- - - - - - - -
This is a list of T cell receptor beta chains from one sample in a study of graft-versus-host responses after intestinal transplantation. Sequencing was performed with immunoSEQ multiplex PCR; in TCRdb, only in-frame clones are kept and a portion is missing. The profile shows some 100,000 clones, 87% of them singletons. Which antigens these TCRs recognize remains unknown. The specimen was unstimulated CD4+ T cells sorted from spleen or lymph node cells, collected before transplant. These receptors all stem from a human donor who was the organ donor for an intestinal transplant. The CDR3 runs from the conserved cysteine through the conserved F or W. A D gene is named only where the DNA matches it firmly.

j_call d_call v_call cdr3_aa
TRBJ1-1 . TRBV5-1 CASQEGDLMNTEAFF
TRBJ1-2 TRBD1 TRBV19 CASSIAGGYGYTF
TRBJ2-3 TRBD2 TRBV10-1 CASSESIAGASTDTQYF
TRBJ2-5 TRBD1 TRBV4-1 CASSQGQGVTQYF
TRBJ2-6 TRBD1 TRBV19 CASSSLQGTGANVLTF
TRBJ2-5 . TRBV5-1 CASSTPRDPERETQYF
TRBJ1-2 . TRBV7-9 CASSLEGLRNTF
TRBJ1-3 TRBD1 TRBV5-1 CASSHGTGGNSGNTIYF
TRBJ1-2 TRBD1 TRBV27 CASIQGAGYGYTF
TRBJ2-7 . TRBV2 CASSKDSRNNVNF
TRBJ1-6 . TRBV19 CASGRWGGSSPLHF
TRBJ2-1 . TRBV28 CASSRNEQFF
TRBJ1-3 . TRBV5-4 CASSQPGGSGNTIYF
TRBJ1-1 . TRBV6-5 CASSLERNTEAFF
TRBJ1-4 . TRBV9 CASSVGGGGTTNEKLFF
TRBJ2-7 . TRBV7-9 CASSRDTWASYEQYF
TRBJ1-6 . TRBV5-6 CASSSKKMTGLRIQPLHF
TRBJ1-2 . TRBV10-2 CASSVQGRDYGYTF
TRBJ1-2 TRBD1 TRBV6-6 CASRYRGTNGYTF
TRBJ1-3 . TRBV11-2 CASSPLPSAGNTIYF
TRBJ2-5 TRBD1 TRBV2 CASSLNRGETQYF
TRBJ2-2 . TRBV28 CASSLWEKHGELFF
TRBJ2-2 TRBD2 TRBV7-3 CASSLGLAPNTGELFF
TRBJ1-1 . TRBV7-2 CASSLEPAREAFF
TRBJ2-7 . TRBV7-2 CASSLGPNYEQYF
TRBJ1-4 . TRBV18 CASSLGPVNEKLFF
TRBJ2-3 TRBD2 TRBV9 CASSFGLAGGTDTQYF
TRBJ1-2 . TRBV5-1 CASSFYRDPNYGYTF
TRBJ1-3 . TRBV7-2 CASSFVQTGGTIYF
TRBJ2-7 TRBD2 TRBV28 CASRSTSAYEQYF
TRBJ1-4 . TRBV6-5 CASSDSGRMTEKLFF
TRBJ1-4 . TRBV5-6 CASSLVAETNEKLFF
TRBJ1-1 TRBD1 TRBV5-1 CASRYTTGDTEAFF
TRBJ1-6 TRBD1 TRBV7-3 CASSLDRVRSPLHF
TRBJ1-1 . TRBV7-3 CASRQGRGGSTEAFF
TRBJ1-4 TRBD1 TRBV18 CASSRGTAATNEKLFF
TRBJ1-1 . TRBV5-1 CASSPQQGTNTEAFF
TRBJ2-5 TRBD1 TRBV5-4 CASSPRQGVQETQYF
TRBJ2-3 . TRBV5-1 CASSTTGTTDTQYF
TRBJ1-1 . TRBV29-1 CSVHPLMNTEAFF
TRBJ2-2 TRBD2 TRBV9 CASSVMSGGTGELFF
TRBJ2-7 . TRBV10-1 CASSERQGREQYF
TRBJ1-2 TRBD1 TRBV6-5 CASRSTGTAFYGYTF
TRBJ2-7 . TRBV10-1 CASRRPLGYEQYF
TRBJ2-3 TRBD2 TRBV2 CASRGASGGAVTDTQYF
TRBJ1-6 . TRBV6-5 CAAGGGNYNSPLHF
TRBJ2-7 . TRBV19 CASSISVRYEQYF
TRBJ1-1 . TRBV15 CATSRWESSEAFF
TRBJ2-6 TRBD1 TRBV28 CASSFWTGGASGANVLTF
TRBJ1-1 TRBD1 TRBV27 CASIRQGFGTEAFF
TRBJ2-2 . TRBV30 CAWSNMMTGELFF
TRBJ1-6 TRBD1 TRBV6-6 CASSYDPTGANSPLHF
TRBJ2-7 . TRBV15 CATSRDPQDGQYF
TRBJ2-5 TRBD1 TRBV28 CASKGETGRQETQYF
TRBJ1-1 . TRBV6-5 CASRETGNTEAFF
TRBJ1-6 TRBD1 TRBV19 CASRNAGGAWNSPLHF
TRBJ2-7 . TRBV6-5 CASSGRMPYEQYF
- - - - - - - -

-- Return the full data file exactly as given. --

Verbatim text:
This is a list of T cell receptor beta chains from one sample in a study of graft-versus-host responses after intestinal transplantation. Sequencing was performed with immunoSEQ multiplex PCR; in TCRdb, only in-frame clones are kept and a portion is missing. The profile shows some 100,000 clones, 87% of them singletons. Which antigens these TCRs recognize remains unknown. The specimen was unstimulated CD4+ T cells sorted from spleen or lymph node cells, collected before transplant. These receptors all stem from a human donor who was the organ donor for an intestinal transplant. The CDR3 runs from the conserved cysteine through the conserved F or W. A D gene is named only where the DNA matches it firmly.

j_call d_call v_call cdr3_aa
TRBJ1-1 . TRBV5-1 CASQEGDLMNTEAFF
TRBJ1-2 TRBD1 TRBV19 CASSIAGGYGYTF
TRBJ2-3 TRBD2 TRBV10-1 CASSESIAGASTDTQYF
TRBJ2-5 TRBD1 TRBV4-1 CASSQGQGVTQYF
TRBJ2-6 TRBD1 TRBV19 CASSSLQGTGANVLTF
TRBJ2-5 . TRBV5-1 CASSTPRDPERETQYF
TRBJ1-2 . TRBV7-9 CASSLEGLRNTF
TRBJ1-3 TRBD1 TRBV5-1 CASSHGTGGNSGNTIYF
TRBJ1-2 TRBD1 TRBV27 CASIQGAGYGYTF
TRBJ2-7 . TRBV2 CASSKDSRNNVNF
TRBJ1-6 . TRBV19 CASGRWGGSSPLHF
TRBJ2-1 . TRBV28 CASSRNEQFF
TRBJ1-3 . TRBV5-4 CASSQPGGSGNTIYF
TRBJ1-1 . TRBV6-5 CASSLERNTEAFF
TRBJ1-4 . TRBV9 CASSVGGGGTTNEKLFF
TRBJ2-7 . TRBV7-9 CASSRDTWASYEQYF
TRBJ1-6 . TRBV5-6 CASSSKKMTGLRIQPLHF
TRBJ1-2 . TRBV10-2 CASSVQGRDYGYTF
TRBJ1-2 TRBD1 TRBV6-6 CASRYRGTNGYTF
TRBJ1-3 . TRBV11-2 CASSPLPSAGNTIYF
TRBJ2-5 TRBD1 TRBV2 CASSLNRGETQYF
TRBJ2-2 . TRBV28 CASSLWEKHGELFF
TRBJ2-2 TRBD2 TRBV7-3 CASSLGLAPNTGELFF
TRBJ1-1 . TRBV7-2 CASSLEPAREAFF
TRBJ2-7 . TRBV7-2 CASSLGPNYEQYF
TRBJ1-4 . TRBV18 CASSLGPVNEKLFF
TRBJ2-3 TRBD2 TRBV9 CASSFGLAGGTDTQYF
TRBJ1-2 . TRBV5-1 CASSFYRDPNYGYTF
TRBJ1-3 . TRBV7-2 CASSFVQTGGTIYF
TRBJ2-7 TRBD2 TRBV28 CASRSTSAYEQYF
TRBJ1-4 . TRBV6-5 CASSDSGRMTEKLFF
TRBJ1-4 . TRBV5-6 CASSLVAETNEKLFF
TRBJ1-1 TRBD1 TRBV5-1 CASRYTTGDTEAFF
TRBJ1-6 TRBD1 TRBV7-3 CASSLDRVRSPLHF
TRBJ1-1 . TRBV7-3 CASRQGRGGSTEAFF
TRBJ1-4 TRBD1 TRBV18 CASSRGTAATNEKLFF
TRBJ1-1 . TRBV5-1 CASSPQQGTNTEAFF
TRBJ2-5 TRBD1 TRBV5-4 CASSPRQGVQETQYF
TRBJ2-3 . TRBV5-1 CASSTTGTTDTQYF
TRBJ1-1 . TRBV29-1 CSVHPLMNTEAFF
TRBJ2-2 TRBD2 TRBV9 CASSVMSGGTGELFF
TRBJ2-7 . TRBV10-1 CASSERQGREQYF
TRBJ1-2 TRBD1 TRBV6-5 CASRSTGTAFYGYTF
TRBJ2-7 . TRBV10-1 CASRRPLGYEQYF
TRBJ2-3 TRBD2 TRBV2 CASRGASGGAVTDTQYF
TRBJ1-6 . TRBV6-5 CAAGGGNYNSPLHF
TRBJ2-7 . TRBV19 CASSISVRYEQYF
TRBJ1-1 . TRBV15 CATSRWESSEAFF
TRBJ2-6 TRBD1 TRBV28 CASSFWTGGASGANVLTF
TRBJ1-1 TRBD1 TRBV27 CASIRQGFGTEAFF
TRBJ2-2 . TRBV30 CAWSNMMTGELFF
TRBJ1-6 TRBD1 TRBV6-6 CASSYDPTGANSPLHF
TRBJ2-7 . TRBV15 CATSRDPQDGQYF
TRBJ2-5 TRBD1 TRBV28 CASKGETGRQETQYF
TRBJ1-1 . TRBV6-5 CASRETGNTEAFF
TRBJ1-6 TRBD1 TRBV19 CASRNAGGAWNSPLHF
TRBJ2-7 . TRBV6-5 CASSGRMPYEQYF